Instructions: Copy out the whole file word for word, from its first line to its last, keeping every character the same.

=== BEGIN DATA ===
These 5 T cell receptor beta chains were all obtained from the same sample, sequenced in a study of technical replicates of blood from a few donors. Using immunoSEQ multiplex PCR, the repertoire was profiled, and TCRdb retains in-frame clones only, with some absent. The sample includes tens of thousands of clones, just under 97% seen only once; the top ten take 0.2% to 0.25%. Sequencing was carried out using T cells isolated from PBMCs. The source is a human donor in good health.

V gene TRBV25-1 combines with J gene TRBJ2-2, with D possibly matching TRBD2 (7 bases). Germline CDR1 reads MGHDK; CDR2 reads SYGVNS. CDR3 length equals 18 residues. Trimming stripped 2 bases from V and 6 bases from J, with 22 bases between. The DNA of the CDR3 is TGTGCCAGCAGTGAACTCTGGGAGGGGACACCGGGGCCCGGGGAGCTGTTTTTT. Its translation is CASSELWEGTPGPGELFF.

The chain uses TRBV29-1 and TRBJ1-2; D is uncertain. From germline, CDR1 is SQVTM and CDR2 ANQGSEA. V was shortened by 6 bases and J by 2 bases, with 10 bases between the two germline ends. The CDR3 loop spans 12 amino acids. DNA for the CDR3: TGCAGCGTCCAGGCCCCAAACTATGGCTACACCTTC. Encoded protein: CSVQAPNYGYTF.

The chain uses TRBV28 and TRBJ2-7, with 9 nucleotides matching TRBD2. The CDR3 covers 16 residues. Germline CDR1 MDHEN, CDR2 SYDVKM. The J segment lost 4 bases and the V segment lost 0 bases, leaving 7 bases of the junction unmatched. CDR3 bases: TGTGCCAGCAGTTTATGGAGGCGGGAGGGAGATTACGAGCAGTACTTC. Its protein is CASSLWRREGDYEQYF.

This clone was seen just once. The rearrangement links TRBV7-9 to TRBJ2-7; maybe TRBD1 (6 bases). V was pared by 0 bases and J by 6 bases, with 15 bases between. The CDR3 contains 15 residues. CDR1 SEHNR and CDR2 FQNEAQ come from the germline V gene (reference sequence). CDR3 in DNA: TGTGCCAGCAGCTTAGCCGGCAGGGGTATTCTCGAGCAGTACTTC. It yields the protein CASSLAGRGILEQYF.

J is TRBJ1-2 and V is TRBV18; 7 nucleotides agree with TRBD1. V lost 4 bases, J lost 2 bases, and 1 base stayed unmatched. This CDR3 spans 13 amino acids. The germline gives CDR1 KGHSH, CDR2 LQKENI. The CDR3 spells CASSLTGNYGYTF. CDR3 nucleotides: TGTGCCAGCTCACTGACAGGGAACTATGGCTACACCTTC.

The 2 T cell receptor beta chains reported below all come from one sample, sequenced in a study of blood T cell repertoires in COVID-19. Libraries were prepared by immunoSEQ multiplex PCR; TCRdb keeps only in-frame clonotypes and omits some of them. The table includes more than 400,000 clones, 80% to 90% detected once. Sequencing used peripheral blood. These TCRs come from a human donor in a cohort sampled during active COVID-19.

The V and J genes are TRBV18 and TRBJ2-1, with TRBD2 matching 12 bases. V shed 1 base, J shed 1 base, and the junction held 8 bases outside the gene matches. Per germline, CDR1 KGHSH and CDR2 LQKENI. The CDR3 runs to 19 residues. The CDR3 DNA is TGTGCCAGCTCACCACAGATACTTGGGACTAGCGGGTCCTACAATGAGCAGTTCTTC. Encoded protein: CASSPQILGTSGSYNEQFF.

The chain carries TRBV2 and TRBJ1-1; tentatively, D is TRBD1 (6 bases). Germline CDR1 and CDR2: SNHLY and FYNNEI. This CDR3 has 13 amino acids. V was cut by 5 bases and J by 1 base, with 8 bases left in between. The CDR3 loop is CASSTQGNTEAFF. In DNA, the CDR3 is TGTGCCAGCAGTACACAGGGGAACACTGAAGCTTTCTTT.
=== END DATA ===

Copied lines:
These 5 T cell receptor beta chains were all obtained from the same sample, sequenced in a study of technical replicates of blood from a few donors. Using immunoSEQ multiplex PCR, the repertoire was profiled, and TCRdb retains in-frame clones only, with some absent. The sample includes tens of thousands of clones, just under 97% seen only once; the top ten take 0.2% to 0.25%. Sequencing was carried out using T cells isolated from PBMCs. The source is a human donor in good health.

V gene TRBV25-1 combines with J gene TRBJ2-2, with D possibly matching TRBD2 (7 bases). Germline CDR1 reads MGHDK; CDR2 reads SYGVNS. CDR3 length equals 18 residues. Trimming stripped 2 bases from V and 6 bases from J, with 22 bases between. The DNA of the CDR3 is TGTGCCAGCAGTGAACTCTGGGAGGGGACACCGGGGCCCGGGGAGCTGTTTTTT. Its translation is CASSELWEGTPGPGELFF.

The chain uses TRBV29-1 and TRBJ1-2; D is uncertain. From germline, CDR1 is SQVTM and CDR2 ANQGSEA. V was shortened by 6 bases and J by 2 bases, with 10 bases between the two germline ends. The CDR3 loop spans 12 amino acids. DNA for the CDR3: TGCAGCGTCCAGGCCCCAAACTATGGCTACACCTTC. Encoded protein: CSVQAPNYGYTF.

The chain uses TRBV28 and TRBJ2-7, with 9 nucleotides matching TRBD2. The CDR3 covers 16 residues. Germline CDR1 MDHEN, CDR2 SYDVKM. The J segment lost 4 bases and the V segment lost 0 bases, leaving 7 bases of the junction unmatched. CDR3 bases: TGTGCCAGCAGTTTATGGAGGCGGGAGGGAGATTACGAGCAGTACTTC. Its protein is CASSLWRREGDYEQYF.

This clone was seen just once. The rearrangement links TRBV7-9 to TRBJ2-7; maybe TRBD1 (6 bases). V was pared by 0 bases and J by 6 bases, with 15 bases between. The CDR3 contains 15 residues. CDR1 SEHNR and CDR2 FQNEAQ come from the germline V gene (reference sequence). CDR3 in DNA: TGTGCCAGCAGCTTAGCCGGCAGGGGTATTCTCGAGCAGTACTTC. It yields the protein CASSLAGRGILEQYF.

J is TRBJ1-2 and V is TRBV18; 7 nucleotides agree with TRBD1. V lost 4 bases, J lost 2 bases, and 1 base stayed unmatched. This CDR3 spans 13 amino acids. The germline gives CDR1 KGHSH, CDR2 LQKENI. The CDR3 spells CASSLTGNYGYTF. CDR3 nucleotides: TGTGCCAGCTCACTGACAGGGAACTATGGCTACACCTTC.

The 2 T cell receptor beta chains reported below all come from one sample, sequenced in a study of blood T cell repertoires in COVID-19. Libraries were prepared by immunoSEQ multiplex PCR; TCRdb keeps only in-frame clonotypes and omits some of them. The table includes more than 400,000 clones, 80% to 90% detected once. Sequencing used peripheral blood. These TCRs come from a human donor in a cohort sampled during active COVID-19.

The V and J genes are TRBV18 and TRBJ2-1, with TRBD2 matching 12 bases. V shed 1 base, J shed 1 base, and the junction held 8 bases outside the gene matches. Per germline, CDR1 KGHSH and CDR2 LQKENI. The CDR3 runs to 19 residues. The CDR3 DNA is TGTGCCAGCTCACCACAGATACTTGGGACTAGCGGGTCCTACAATGAGCAGTTCTTC. Encoded protein: CASSPQILGTSGSYNEQFF.

The chain carries TRBV2 and TRBJ1-1; tentatively, D is TRBD1 (6 bases). Germline CDR1 and CDR2: SNHLY and FYNNEI. This CDR3 has 13 amino acids. V was cut by 5 bases and J by 1 base, with 8 bases left in between. The CDR3 loop is CASSTQGNTEAFF. In DNA, the CDR3 is TGTGCCAGCAGTACACAGGGGAACACTGAAGCTTTCTTT.